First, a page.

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Special operations forces & private security companies.

Abstract: This article examines the potential role of private security companies as part of a global special forces network. It reveals three factors that may influence the utility of such companies: (1) the industry's largely defensive focus; (2) the implications of serving a humanitarian and development clientele; and (3) the challenges of retired special forces personnel moving to the private sector.


Western states frequently use the word "network" to describe contemporary military dynamics. Not only are special forces beneficiaries of this reference, they are often proponents for it. These forces are ideally suited for networks given their "specialness" and flexibility at the tactical, operational, and strategic levels of war. They have a relatively small footprint, whether in the context of budgets, "boots on the ground," or with respect to much larger and more expensive conventional forces.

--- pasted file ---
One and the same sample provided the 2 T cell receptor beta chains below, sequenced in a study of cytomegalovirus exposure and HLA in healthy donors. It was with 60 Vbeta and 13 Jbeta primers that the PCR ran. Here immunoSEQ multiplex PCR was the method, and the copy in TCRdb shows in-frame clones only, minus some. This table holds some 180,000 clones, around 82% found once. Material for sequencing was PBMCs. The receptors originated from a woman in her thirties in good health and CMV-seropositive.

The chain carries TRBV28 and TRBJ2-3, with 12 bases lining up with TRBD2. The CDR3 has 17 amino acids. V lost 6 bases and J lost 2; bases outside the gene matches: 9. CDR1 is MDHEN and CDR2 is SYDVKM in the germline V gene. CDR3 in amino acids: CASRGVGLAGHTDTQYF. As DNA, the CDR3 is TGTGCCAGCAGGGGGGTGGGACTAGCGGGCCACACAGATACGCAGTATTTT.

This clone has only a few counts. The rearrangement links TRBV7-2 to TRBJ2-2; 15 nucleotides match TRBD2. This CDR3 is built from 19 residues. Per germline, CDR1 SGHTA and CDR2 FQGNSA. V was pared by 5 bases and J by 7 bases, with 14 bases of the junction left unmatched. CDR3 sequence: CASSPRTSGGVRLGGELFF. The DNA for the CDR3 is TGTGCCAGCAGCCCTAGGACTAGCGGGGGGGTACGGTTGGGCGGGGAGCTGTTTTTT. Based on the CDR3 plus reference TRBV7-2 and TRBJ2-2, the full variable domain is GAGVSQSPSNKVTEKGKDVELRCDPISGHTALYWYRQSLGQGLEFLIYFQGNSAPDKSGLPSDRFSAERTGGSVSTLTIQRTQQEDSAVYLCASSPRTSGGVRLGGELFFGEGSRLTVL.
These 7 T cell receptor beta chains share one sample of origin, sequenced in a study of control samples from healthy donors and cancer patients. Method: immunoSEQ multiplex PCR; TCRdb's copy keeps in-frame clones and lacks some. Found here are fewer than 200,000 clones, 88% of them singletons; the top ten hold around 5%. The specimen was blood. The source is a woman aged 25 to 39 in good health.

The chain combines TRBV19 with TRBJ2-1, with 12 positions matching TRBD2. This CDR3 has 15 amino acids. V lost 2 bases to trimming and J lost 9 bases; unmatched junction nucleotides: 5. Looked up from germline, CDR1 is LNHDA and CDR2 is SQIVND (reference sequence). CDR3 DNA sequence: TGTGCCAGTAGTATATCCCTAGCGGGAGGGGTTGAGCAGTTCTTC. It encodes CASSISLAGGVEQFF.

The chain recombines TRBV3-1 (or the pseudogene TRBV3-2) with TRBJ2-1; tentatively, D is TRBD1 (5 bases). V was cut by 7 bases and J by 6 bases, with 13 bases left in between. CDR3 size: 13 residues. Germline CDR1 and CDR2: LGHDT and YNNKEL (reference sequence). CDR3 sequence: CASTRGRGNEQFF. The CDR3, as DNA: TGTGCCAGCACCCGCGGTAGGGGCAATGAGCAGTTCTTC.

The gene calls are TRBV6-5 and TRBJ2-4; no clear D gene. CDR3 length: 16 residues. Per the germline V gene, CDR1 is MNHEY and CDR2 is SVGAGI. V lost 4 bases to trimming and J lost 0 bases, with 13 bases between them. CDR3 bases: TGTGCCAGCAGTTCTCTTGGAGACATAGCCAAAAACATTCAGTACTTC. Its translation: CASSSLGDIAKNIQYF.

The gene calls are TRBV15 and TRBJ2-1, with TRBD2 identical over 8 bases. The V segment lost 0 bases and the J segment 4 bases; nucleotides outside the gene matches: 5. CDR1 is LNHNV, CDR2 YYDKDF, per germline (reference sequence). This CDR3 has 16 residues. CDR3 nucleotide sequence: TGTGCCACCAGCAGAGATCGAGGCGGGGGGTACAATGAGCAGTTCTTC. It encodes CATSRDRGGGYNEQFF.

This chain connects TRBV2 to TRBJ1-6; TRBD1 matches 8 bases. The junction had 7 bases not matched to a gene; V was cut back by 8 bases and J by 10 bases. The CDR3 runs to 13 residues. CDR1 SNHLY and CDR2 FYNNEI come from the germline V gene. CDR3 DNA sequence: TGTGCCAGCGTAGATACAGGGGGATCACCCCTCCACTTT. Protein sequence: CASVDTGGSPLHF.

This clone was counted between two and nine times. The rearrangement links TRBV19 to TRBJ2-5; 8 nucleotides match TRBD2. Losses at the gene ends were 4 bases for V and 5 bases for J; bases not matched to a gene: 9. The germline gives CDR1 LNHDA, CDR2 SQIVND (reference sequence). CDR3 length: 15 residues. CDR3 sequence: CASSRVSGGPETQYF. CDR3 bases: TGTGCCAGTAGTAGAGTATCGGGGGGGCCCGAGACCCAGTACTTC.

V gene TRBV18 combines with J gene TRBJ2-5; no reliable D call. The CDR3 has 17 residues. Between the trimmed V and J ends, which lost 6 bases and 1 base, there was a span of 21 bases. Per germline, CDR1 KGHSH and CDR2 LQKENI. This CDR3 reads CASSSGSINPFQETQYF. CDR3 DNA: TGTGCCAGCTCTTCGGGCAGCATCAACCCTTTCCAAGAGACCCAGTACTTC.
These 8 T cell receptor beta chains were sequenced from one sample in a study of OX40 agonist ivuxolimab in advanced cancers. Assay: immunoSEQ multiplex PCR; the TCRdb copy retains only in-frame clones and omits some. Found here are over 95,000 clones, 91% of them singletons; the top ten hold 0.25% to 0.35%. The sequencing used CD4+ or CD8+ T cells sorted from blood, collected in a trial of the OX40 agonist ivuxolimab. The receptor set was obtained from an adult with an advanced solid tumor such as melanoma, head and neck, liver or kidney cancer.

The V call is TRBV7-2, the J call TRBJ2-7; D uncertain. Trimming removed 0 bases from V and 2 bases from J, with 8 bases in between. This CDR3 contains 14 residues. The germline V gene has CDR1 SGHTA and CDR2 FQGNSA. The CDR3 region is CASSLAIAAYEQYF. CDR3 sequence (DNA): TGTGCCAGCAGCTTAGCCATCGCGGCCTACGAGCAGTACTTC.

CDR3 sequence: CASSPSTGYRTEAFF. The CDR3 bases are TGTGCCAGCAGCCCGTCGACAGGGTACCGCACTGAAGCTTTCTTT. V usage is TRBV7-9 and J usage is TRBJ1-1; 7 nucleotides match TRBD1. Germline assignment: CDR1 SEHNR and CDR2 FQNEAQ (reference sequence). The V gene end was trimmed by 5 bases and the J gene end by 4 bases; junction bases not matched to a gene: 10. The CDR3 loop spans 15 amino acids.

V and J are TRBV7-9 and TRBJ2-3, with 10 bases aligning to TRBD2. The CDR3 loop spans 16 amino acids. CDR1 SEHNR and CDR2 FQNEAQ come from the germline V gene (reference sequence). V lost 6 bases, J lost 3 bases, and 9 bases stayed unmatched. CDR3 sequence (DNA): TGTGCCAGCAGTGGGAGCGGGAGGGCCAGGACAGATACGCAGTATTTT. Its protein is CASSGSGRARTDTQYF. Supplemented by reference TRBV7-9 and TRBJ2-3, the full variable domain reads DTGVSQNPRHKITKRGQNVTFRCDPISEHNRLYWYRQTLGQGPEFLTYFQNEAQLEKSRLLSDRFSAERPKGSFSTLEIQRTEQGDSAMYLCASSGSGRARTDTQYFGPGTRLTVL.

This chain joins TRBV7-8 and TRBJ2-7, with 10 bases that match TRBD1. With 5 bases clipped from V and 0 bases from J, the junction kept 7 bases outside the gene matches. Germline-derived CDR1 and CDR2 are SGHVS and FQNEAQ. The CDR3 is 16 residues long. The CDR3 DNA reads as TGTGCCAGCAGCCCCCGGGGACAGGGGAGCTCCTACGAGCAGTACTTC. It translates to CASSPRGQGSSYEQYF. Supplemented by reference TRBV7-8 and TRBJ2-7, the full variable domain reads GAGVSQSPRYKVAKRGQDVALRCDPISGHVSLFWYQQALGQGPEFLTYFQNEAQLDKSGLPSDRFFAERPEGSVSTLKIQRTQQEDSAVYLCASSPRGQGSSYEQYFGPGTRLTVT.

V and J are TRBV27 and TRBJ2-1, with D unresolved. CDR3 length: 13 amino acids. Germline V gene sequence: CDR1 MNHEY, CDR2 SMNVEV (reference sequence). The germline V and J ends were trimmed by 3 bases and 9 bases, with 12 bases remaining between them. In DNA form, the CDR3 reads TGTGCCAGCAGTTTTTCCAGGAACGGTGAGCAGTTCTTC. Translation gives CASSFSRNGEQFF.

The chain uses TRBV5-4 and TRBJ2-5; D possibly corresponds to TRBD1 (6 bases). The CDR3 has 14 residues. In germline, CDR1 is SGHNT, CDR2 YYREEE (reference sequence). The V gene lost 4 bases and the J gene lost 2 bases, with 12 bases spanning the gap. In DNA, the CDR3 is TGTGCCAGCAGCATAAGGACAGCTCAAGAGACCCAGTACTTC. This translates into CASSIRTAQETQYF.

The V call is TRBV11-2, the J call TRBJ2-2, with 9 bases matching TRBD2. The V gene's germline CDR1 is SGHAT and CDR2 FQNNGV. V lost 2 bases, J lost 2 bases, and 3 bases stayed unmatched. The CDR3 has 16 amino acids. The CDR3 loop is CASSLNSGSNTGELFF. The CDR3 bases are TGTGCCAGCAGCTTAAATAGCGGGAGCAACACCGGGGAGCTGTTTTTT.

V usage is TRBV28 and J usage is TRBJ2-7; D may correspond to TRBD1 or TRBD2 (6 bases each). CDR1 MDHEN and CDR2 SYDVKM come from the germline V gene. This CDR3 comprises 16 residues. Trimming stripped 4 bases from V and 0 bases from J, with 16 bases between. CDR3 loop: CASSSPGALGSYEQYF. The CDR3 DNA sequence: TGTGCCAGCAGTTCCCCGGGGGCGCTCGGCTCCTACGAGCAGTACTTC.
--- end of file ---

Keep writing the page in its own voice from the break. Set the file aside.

While these factors are often beneficial, national special forces organizations recognize their quantitative and qualitative shortcomings, especially as they increasingly become a "force of choice." Thus, there is a perceived need to develop a network of like-minded actors. The US Special Operations Command (USSOCOM) has led the way in response to these pressures and, relatedly, to the 2012 Defense Strategic Guidance. For instance, the objective of 2012 International Special Operations Forces Conference was to solidify USSOCOM's prominence and allow others to "gain a better understanding on how to become active members of that network." (2) Similarly, in 2013, the Joint Special Operations University (JSOU), alongside experts and practitioners from other countries, held a conference on "The Role of the Global SOF Network in a Resource Constrained Environment." (3)